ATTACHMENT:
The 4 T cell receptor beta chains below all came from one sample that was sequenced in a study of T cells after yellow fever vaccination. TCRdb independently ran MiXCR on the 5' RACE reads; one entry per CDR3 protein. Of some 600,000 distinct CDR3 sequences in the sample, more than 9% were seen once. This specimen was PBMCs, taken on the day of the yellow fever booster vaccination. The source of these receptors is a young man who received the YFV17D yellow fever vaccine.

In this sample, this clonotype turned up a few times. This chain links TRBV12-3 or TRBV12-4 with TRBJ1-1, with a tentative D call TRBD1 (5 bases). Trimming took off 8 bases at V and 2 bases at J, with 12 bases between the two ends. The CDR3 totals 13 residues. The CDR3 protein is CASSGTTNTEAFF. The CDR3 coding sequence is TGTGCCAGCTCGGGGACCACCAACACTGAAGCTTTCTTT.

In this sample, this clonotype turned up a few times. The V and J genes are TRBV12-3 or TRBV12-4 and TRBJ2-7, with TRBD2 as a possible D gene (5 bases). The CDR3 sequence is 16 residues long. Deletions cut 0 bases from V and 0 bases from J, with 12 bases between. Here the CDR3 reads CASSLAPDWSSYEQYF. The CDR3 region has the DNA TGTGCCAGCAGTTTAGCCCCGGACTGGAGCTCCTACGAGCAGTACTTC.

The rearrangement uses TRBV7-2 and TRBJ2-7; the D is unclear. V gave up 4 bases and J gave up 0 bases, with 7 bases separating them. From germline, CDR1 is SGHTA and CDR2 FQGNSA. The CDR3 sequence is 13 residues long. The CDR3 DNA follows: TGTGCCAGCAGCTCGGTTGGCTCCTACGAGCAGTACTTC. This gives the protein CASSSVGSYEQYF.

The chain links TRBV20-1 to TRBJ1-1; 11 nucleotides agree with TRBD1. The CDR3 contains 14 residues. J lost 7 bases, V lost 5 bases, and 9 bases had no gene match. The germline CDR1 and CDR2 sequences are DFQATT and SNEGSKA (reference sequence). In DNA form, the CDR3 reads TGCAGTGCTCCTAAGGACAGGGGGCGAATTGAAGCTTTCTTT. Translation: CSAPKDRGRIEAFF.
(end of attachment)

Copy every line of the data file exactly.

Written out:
The 4 T cell receptor beta chains below all came from one sample that was sequenced in a study of T cells after yellow fever vaccination. TCRdb independently ran MiXCR on the 5' RACE reads; one entry per CDR3 protein. Of some 600,000 distinct CDR3 sequences in the sample, more than 9% were seen once. This specimen was PBMCs, taken on the day of the yellow fever booster vaccination. The source of these receptors is a young man who received the YFV17D yellow fever vaccine.

In this sample, this clonotype turned up a few times. This chain links TRBV12-3 or TRBV12-4 with TRBJ1-1, with a tentative D call TRBD1 (5 bases). Trimming took off 8 bases at V and 2 bases at J, with 12 bases between the two ends. The CDR3 totals 13 residues. The CDR3 protein is CASSGTTNTEAFF. The CDR3 coding sequence is TGTGCCAGCTCGGGGACCACCAACACTGAAGCTTTCTTT.

In this sample, this clonotype turned up a few times. The V and J genes are TRBV12-3 or TRBV12-4 and TRBJ2-7, with TRBD2 as a possible D gene (5 bases). The CDR3 sequence is 16 residues long. Deletions cut 0 bases from V and 0 bases from J, with 12 bases between. Here the CDR3 reads CASSLAPDWSSYEQYF. The CDR3 region has the DNA TGTGCCAGCAGTTTAGCCCCGGACTGGAGCTCCTACGAGCAGTACTTC.

The rearrangement uses TRBV7-2 and TRBJ2-7; the D is unclear. V gave up 4 bases and J gave up 0 bases, with 7 bases separating them. From germline, CDR1 is SGHTA and CDR2 FQGNSA. The CDR3 sequence is 13 residues long. The CDR3 DNA follows: TGTGCCAGCAGCTCGGTTGGCTCCTACGAGCAGTACTTC. This gives the protein CASSSVGSYEQYF.

The chain links TRBV20-1 to TRBJ1-1; 11 nucleotides agree with TRBD1. The CDR3 contains 14 residues. J lost 7 bases, V lost 5 bases, and 9 bases had no gene match. The germline CDR1 and CDR2 sequences are DFQATT and SNEGSKA (reference sequence). In DNA form, the CDR3 reads TGCAGTGCTCCTAAGGACAGGGGGCGAATTGAAGCTTTCTTT. Translation: CSAPKDRGRIEAFF.